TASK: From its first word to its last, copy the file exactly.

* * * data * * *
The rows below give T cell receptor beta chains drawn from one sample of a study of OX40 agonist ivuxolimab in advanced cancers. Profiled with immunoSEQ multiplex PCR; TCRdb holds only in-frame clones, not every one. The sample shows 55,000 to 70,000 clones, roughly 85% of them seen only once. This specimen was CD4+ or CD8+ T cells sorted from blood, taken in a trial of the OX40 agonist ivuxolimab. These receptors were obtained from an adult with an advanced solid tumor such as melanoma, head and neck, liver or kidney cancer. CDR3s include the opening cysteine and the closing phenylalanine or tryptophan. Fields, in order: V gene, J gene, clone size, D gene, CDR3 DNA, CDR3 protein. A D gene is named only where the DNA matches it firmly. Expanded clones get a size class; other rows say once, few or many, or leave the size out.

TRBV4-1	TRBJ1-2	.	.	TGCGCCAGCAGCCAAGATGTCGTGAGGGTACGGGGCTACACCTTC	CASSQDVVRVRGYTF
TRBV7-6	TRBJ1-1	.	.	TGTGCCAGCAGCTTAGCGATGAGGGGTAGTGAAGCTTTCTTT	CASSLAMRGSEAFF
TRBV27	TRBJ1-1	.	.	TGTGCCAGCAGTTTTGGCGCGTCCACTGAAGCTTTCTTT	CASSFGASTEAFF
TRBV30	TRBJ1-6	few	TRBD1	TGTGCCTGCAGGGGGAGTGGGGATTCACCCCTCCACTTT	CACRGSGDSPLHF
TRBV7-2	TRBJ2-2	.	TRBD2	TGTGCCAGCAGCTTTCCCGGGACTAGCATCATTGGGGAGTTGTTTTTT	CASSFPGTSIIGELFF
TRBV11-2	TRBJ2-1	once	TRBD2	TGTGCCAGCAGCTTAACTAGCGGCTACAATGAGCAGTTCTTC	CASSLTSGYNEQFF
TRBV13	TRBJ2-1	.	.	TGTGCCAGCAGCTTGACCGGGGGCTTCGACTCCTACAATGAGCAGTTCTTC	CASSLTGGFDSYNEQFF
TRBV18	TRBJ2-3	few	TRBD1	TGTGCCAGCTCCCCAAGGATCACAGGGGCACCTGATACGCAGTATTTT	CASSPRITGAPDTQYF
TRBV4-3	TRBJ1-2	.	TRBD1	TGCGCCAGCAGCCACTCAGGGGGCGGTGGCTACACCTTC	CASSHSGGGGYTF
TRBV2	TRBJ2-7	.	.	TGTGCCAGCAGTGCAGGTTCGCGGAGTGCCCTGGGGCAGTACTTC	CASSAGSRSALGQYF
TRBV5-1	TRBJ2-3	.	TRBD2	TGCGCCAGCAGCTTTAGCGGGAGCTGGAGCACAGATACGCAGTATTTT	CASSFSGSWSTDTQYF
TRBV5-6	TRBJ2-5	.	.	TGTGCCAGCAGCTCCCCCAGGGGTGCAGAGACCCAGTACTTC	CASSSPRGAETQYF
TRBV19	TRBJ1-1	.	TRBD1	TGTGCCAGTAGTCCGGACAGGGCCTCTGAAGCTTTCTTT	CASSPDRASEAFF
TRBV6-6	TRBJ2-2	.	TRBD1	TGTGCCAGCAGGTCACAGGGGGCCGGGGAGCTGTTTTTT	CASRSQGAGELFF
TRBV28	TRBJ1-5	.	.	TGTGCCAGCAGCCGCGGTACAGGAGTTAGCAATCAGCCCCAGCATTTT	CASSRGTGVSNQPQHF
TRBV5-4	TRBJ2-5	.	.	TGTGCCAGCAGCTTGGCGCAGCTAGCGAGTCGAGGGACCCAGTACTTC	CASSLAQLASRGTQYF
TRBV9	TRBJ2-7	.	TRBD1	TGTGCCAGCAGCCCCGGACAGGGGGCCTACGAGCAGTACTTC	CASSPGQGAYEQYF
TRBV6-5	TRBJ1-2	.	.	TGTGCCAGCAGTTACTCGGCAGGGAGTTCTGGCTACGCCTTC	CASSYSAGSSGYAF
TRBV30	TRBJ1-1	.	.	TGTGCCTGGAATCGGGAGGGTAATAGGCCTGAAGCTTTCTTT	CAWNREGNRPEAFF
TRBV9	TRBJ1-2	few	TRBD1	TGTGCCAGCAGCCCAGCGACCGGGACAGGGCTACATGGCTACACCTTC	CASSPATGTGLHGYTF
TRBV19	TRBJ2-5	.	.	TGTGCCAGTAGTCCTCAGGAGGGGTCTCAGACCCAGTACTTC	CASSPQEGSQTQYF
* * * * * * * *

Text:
The rows below give T cell receptor beta chains drawn from one sample of a study of OX40 agonist ivuxolimab in advanced cancers. Profiled with immunoSEQ multiplex PCR; TCRdb holds only in-frame clones, not every one. The sample shows 55,000 to 70,000 clones, roughly 85% of them seen only once. This specimen was CD4+ or CD8+ T cells sorted from blood, taken in a trial of the OX40 agonist ivuxolimab. These receptors were obtained from an adult with an advanced solid tumor such as melanoma, head and neck, liver or kidney cancer. CDR3s include the opening cysteine and the closing phenylalanine or tryptophan. Fields, in order: V gene, J gene, clone size, D gene, CDR3 DNA, CDR3 protein. A D gene is named only where the DNA matches it firmly. Expanded clones get a size class; other rows say once, few or many, or leave the size out.

TRBV4-1	TRBJ1-2	.	.	TGCGCCAGCAGCCAAGATGTCGTGAGGGTACGGGGCTACACCTTC	CASSQDVVRVRGYTF
TRBV7-6	TRBJ1-1	.	.	TGTGCCAGCAGCTTAGCGATGAGGGGTAGTGAAGCTTTCTTT	CASSLAMRGSEAFF
TRBV27	TRBJ1-1	.	.	TGTGCCAGCAGTTTTGGCGCGTCCACTGAAGCTTTCTTT	CASSFGASTEAFF
TRBV30	TRBJ1-6	few	TRBD1	TGTGCCTGCAGGGGGAGTGGGGATTCACCCCTCCACTTT	CACRGSGDSPLHF
TRBV7-2	TRBJ2-2	.	TRBD2	TGTGCCAGCAGCTTTCCCGGGACTAGCATCATTGGGGAGTTGTTTTTT	CASSFPGTSIIGELFF
TRBV11-2	TRBJ2-1	once	TRBD2	TGTGCCAGCAGCTTAACTAGCGGCTACAATGAGCAGTTCTTC	CASSLTSGYNEQFF
TRBV13	TRBJ2-1	.	.	TGTGCCAGCAGCTTGACCGGGGGCTTCGACTCCTACAATGAGCAGTTCTTC	CASSLTGGFDSYNEQFF
TRBV18	TRBJ2-3	few	TRBD1	TGTGCCAGCTCCCCAAGGATCACAGGGGCACCTGATACGCAGTATTTT	CASSPRITGAPDTQYF
TRBV4-3	TRBJ1-2	.	TRBD1	TGCGCCAGCAGCCACTCAGGGGGCGGTGGCTACACCTTC	CASSHSGGGGYTF
TRBV2	TRBJ2-7	.	.	TGTGCCAGCAGTGCAGGTTCGCGGAGTGCCCTGGGGCAGTACTTC	CASSAGSRSALGQYF
TRBV5-1	TRBJ2-3	.	TRBD2	TGCGCCAGCAGCTTTAGCGGGAGCTGGAGCACAGATACGCAGTATTTT	CASSFSGSWSTDTQYF
TRBV5-6	TRBJ2-5	.	.	TGTGCCAGCAGCTCCCCCAGGGGTGCAGAGACCCAGTACTTC	CASSSPRGAETQYF
TRBV19	TRBJ1-1	.	TRBD1	TGTGCCAGTAGTCCGGACAGGGCCTCTGAAGCTTTCTTT	CASSPDRASEAFF
TRBV6-6	TRBJ2-2	.	TRBD1	TGTGCCAGCAGGTCACAGGGGGCCGGGGAGCTGTTTTTT	CASRSQGAGELFF
TRBV28	TRBJ1-5	.	.	TGTGCCAGCAGCCGCGGTACAGGAGTTAGCAATCAGCCCCAGCATTTT	CASSRGTGVSNQPQHF
TRBV5-4	TRBJ2-5	.	.	TGTGCCAGCAGCTTGGCGCAGCTAGCGAGTCGAGGGACCCAGTACTTC	CASSLAQLASRGTQYF
TRBV9	TRBJ2-7	.	TRBD1	TGTGCCAGCAGCCCCGGACAGGGGGCCTACGAGCAGTACTTC	CASSPGQGAYEQYF
TRBV6-5	TRBJ1-2	.	.	TGTGCCAGCAGTTACTCGGCAGGGAGTTCTGGCTACGCCTTC	CASSYSAGSSGYAF
TRBV30	TRBJ1-1	.	.	TGTGCCTGGAATCGGGAGGGTAATAGGCCTGAAGCTTTCTTT	CAWNREGNRPEAFF
TRBV9	TRBJ1-2	few	TRBD1	TGTGCCAGCAGCCCAGCGACCGGGACAGGGCTACATGGCTACACCTTC	CASSPATGTGLHGYTF
TRBV19	TRBJ2-5	.	.	TGTGCCAGTAGTCCTCAGGAGGGGTCTCAGACCCAGTACTTC	CASSPQEGSQTQYF